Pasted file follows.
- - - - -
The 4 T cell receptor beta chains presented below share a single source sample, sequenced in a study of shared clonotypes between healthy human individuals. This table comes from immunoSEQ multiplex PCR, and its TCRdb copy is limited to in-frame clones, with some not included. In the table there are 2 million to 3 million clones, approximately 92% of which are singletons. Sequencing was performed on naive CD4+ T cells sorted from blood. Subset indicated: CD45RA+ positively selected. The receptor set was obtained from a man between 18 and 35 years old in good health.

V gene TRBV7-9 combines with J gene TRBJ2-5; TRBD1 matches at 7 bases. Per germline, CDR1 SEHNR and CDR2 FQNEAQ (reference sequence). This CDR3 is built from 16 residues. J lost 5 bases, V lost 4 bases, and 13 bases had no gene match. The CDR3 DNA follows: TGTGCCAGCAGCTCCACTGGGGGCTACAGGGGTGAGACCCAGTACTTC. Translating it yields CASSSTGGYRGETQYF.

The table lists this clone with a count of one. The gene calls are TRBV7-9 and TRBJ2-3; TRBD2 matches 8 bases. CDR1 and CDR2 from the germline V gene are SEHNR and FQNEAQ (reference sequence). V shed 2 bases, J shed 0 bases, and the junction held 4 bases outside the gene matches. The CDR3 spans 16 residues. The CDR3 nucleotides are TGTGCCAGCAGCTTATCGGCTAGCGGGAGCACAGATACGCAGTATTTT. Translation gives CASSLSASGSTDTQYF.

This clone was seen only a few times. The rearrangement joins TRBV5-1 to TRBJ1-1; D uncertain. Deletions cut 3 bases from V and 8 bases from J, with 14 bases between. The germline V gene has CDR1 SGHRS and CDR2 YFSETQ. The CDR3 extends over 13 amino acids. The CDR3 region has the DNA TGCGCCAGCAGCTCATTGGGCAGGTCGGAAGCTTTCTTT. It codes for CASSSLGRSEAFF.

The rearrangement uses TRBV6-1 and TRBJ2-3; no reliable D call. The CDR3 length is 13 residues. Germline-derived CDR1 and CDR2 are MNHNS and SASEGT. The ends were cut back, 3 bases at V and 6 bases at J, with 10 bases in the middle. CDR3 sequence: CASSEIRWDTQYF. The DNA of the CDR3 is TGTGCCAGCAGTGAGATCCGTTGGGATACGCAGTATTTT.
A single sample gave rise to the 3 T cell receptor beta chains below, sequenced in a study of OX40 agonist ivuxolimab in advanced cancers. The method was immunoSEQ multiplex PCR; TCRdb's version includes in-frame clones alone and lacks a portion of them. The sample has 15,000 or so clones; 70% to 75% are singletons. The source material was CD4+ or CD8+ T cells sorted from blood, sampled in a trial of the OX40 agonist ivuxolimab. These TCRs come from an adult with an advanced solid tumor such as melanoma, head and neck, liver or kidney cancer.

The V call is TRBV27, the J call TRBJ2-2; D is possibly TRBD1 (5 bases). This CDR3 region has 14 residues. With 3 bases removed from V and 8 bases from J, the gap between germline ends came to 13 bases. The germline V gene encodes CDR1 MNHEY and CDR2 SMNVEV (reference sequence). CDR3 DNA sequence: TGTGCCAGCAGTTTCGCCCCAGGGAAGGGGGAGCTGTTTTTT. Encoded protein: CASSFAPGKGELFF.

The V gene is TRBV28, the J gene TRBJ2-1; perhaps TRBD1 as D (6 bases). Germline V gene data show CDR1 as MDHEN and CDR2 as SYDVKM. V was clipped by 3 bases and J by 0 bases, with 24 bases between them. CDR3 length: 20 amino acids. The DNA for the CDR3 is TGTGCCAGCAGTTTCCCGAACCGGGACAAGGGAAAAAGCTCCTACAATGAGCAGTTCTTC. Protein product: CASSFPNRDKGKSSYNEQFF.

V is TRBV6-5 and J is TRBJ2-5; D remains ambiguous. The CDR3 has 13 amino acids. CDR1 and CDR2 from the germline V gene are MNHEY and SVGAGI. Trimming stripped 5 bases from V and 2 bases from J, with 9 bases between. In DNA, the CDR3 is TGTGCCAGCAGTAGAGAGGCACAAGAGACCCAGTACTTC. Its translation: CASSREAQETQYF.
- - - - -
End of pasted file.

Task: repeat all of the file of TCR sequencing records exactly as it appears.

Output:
The 4 T cell receptor beta chains presented below share a single source sample, sequenced in a study of shared clonotypes between healthy human individuals. This table comes from immunoSEQ multiplex PCR, and its TCRdb copy is limited to in-frame clones, with some not included. In the table there are 2 million to 3 million clones, approximately 92% of which are singletons. Sequencing was performed on naive CD4+ T cells sorted from blood. Subset indicated: CD45RA+ positively selected. The receptor set was obtained from a man between 18 and 35 years old in good health.

V gene TRBV7-9 combines with J gene TRBJ2-5; TRBD1 matches at 7 bases. Per germline, CDR1 SEHNR and CDR2 FQNEAQ (reference sequence). This CDR3 is built from 16 residues. J lost 5 bases, V lost 4 bases, and 13 bases had no gene match. The CDR3 DNA follows: TGTGCCAGCAGCTCCACTGGGGGCTACAGGGGTGAGACCCAGTACTTC. Translating it yields CASSSTGGYRGETQYF.

The table lists this clone with a count of one. The gene calls are TRBV7-9 and TRBJ2-3; TRBD2 matches 8 bases. CDR1 and CDR2 from the germline V gene are SEHNR and FQNEAQ (reference sequence). V shed 2 bases, J shed 0 bases, and the junction held 4 bases outside the gene matches. The CDR3 spans 16 residues. The CDR3 nucleotides are TGTGCCAGCAGCTTATCGGCTAGCGGGAGCACAGATACGCAGTATTTT. Translation gives CASSLSASGSTDTQYF.

This clone was seen only a few times. The rearrangement joins TRBV5-1 to TRBJ1-1; D uncertain. Deletions cut 3 bases from V and 8 bases from J, with 14 bases between. The germline V gene has CDR1 SGHRS and CDR2 YFSETQ. The CDR3 extends over 13 amino acids. The CDR3 region has the DNA TGCGCCAGCAGCTCATTGGGCAGGTCGGAAGCTTTCTTT. It codes for CASSSLGRSEAFF.

The rearrangement uses TRBV6-1 and TRBJ2-3; no reliable D call. The CDR3 length is 13 residues. Germline-derived CDR1 and CDR2 are MNHNS and SASEGT. The ends were cut back, 3 bases at V and 6 bases at J, with 10 bases in the middle. CDR3 sequence: CASSEIRWDTQYF. The DNA of the CDR3 is TGTGCCAGCAGTGAGATCCGTTGGGATACGCAGTATTTT.
A single sample gave rise to the 3 T cell receptor beta chains below, sequenced in a study of OX40 agonist ivuxolimab in advanced cancers. The method was immunoSEQ multiplex PCR; TCRdb's version includes in-frame clones alone and lacks a portion of them. The sample has 15,000 or so clones; 70% to 75% are singletons. The source material was CD4+ or CD8+ T cells sorted from blood, sampled in a trial of the OX40 agonist ivuxolimab. These TCRs come from an adult with an advanced solid tumor such as melanoma, head and neck, liver or kidney cancer.

The V call is TRBV27, the J call TRBJ2-2; D is possibly TRBD1 (5 bases). This CDR3 region has 14 residues. With 3 bases removed from V and 8 bases from J, the gap between germline ends came to 13 bases. The germline V gene encodes CDR1 MNHEY and CDR2 SMNVEV (reference sequence). CDR3 DNA sequence: TGTGCCAGCAGTTTCGCCCCAGGGAAGGGGGAGCTGTTTTTT. Encoded protein: CASSFAPGKGELFF.

The V gene is TRBV28, the J gene TRBJ2-1; perhaps TRBD1 as D (6 bases). Germline V gene data show CDR1 as MDHEN and CDR2 as SYDVKM. V was clipped by 3 bases and J by 0 bases, with 24 bases between them. CDR3 length: 20 amino acids. The DNA for the CDR3 is TGTGCCAGCAGTTTCCCGAACCGGGACAAGGGAAAAAGCTCCTACAATGAGCAGTTCTTC. Protein product: CASSFPNRDKGKSSYNEQFF.

V is TRBV6-5 and J is TRBJ2-5; D remains ambiguous. The CDR3 has 13 amino acids. CDR1 and CDR2 from the germline V gene are MNHEY and SVGAGI. Trimming stripped 5 bases from V and 2 bases from J, with 9 bases between. In DNA, the CDR3 is TGTGCCAGCAGTAGAGAGGCACAAGAGACCCAGTACTTC. Its translation: CASSREAQETQYF.